LeanData and demandDrive are collaborating on a two-part project about the importance of target accounts in an Account-Based Marketing strategy. Here is LeanData’s post.
Some B2B companies look for customers based on intuition. Old-fashioned gut feelings. Hunches. They’re convinced that they just “know” who will want to buy their product or solution.
This is also how the lowest-performers search for new business.
Perhaps the biggest challenge facing sales and marketing teams is accurately determining who would be the most likely buyers. Savvy business professionals meet that challenge by adopting a data-driven approach to identifying their best chances for successful deals.
That means building a smart target-account list.
“There’s no sense sending sales on a wild goose chase where you have absolutely no chance,” said Sean Zinsmeister, senior director of product marketing at Infer, a predictive analytics company. “You don’t want to waste dollars focusing on accounts that are not likely to convert and increase pipeline. It’s really important to align sales and marketing on the efforts that have real impact.
“And it all starts with target accounts,” he added.
For Lars Nilsson, it comes down to a single word: focus. Nilsson, the vice president of global inside sales at Cloudera, has popularized the phrase “Account-Based Sales Development” to describe the emerging strategy of launching customized, SDR-run campaigns into specific accounts. But it’s impossible to do, he cautioned, unless you accurately determine which are the best accounts to hunt in the first place.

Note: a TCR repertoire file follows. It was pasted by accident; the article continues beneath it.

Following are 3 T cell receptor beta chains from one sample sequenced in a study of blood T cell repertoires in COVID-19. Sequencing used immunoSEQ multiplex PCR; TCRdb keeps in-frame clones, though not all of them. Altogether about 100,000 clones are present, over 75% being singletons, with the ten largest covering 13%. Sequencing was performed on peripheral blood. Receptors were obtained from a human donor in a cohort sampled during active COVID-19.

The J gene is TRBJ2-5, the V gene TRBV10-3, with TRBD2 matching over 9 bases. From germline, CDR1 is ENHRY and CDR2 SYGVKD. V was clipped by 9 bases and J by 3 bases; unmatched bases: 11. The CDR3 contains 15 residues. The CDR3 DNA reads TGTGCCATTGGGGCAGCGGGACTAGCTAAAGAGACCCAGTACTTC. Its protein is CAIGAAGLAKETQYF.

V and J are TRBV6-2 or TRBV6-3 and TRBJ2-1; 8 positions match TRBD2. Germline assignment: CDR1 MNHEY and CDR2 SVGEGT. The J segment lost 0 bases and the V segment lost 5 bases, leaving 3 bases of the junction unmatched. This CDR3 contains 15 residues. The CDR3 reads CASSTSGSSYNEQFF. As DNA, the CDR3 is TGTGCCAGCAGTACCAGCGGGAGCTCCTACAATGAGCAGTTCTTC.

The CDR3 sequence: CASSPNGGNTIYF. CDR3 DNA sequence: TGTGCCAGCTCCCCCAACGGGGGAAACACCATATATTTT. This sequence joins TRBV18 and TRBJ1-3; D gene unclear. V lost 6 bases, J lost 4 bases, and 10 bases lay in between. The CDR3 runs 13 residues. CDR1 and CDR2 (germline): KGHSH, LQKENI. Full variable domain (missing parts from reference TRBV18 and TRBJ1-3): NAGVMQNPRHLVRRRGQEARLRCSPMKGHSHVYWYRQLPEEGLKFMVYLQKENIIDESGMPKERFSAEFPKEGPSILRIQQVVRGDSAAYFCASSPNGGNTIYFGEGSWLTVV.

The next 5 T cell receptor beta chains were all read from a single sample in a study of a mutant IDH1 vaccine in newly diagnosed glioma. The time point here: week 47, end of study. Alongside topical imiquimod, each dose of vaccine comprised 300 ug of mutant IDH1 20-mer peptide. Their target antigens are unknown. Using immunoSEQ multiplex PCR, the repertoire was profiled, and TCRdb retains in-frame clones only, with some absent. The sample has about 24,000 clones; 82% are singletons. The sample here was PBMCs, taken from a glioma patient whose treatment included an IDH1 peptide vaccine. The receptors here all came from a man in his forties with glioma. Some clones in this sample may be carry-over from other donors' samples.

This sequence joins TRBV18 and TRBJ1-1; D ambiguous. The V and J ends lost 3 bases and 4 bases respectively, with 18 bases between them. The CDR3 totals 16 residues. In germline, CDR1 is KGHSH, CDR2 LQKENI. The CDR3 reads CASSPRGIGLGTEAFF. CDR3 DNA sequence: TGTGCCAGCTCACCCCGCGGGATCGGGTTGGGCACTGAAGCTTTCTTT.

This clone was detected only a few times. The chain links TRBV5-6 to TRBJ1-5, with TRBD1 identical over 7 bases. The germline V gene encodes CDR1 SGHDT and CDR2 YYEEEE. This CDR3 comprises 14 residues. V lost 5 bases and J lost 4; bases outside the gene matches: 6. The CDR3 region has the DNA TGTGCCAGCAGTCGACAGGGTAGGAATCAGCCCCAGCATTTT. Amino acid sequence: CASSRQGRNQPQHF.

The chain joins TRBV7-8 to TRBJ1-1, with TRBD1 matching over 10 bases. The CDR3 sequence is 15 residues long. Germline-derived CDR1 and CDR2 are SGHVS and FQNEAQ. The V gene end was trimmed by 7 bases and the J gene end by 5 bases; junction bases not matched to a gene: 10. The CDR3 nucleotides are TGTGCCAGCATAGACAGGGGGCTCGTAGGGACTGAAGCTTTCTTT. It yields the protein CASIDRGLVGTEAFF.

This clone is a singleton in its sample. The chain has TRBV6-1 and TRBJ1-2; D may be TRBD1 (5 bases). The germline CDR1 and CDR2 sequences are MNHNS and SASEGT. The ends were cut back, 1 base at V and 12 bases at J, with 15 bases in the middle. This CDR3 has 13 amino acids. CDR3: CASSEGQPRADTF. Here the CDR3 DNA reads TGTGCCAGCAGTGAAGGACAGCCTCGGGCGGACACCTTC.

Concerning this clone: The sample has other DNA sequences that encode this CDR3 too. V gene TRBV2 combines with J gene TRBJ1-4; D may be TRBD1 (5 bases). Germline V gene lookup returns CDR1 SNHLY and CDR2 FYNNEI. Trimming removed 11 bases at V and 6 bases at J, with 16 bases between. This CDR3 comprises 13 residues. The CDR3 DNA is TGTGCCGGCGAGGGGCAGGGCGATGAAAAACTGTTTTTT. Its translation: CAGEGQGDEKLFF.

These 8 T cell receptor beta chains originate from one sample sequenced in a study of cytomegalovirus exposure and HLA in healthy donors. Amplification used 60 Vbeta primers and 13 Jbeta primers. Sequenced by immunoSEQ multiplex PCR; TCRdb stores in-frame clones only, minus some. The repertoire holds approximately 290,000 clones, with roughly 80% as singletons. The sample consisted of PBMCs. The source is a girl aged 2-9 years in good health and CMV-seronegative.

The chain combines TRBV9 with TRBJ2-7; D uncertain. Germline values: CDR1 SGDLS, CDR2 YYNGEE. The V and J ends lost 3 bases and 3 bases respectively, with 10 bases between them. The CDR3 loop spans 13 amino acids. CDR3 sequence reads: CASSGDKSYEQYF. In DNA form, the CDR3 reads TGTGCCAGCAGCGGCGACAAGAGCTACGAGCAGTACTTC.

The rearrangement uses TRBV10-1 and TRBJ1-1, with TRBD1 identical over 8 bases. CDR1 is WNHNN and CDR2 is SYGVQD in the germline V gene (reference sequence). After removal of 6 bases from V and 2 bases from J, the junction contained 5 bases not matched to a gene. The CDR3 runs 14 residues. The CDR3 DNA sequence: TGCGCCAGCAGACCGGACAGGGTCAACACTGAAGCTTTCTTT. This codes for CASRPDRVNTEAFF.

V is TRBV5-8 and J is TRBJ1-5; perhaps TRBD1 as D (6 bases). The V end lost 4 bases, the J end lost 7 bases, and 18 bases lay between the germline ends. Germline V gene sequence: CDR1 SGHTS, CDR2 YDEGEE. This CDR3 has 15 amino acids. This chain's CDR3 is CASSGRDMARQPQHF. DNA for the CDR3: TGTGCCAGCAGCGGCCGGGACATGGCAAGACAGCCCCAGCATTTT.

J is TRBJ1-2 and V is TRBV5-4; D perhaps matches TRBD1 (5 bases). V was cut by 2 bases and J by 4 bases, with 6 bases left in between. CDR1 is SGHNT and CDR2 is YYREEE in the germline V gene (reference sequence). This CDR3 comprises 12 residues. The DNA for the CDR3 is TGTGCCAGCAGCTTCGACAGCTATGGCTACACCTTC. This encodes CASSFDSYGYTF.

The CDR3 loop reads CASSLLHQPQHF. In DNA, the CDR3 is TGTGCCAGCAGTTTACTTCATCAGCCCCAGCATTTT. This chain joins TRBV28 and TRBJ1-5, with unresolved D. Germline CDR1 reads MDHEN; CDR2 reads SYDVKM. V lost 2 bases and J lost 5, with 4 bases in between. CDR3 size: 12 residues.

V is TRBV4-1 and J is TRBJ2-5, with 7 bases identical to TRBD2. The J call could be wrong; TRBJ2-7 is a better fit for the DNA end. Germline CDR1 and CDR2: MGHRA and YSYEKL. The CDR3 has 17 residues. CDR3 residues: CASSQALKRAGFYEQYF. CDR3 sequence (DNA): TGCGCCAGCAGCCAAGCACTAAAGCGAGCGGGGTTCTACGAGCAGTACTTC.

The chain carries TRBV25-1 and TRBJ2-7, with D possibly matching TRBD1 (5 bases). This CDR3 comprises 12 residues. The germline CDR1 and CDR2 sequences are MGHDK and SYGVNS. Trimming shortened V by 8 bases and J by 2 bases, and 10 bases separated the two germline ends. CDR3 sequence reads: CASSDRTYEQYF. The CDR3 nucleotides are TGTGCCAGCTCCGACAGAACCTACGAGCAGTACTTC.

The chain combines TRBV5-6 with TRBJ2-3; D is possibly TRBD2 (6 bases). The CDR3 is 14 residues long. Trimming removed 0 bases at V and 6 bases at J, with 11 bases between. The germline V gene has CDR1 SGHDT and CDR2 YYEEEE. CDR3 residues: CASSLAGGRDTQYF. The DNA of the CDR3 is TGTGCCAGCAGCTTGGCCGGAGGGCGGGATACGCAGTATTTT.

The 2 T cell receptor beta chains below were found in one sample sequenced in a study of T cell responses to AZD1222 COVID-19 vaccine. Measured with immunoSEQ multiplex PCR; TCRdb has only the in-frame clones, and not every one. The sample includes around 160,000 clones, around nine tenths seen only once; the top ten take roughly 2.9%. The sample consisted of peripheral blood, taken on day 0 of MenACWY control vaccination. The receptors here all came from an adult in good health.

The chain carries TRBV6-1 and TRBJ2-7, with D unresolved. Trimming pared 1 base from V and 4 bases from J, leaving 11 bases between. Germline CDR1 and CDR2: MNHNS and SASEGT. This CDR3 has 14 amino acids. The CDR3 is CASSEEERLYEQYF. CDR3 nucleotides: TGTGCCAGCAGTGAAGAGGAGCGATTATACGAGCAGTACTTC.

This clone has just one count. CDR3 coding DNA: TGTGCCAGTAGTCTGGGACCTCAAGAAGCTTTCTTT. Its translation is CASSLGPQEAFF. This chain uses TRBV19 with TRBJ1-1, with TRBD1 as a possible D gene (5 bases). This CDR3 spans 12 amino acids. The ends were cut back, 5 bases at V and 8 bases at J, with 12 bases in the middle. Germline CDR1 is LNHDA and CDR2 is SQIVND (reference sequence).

“In our heart of hearts, we think that if companies understood our value proposition, they would be interested in our solution,” Nilsson explained. “But the reality is focus becomes your best friend. Not every company is a prospect. That ocean is too big to boil. You can’t be everything to everyone. You have to decide where you can have success and then go after that.”
Creating a target-account list echoes the age-old words of wisdom about how if you chase two rabbits, both will escape. Instead, concentrate on the bunny that you probably can catch. That hunt involves a combination of examining historical results, advances in analytics and, yes, a touch of good ol’ intuition.
It begins by getting the sales, marketing and product teams all on the same page. Alignment is a core tenet of Account-Based Marketing (ABM) — the concentration of efforts on accounts most likely to become customers. Together, they conduct a thorough analysis of your existing customer base to determine firmographic similarities like industry, company size, revenue and so on. This allows you to establish your Ideal Customer Profile (ICP) — which then can be matched against the wider world of your Total Addressable Market.
This process should involve more than just the executive team, said Sam Laber, director of marketing at Datanyze, a sales intelligence platform. He suggested having the sales development reps be part of the discussion because they have the most day-to-day contact with prospects.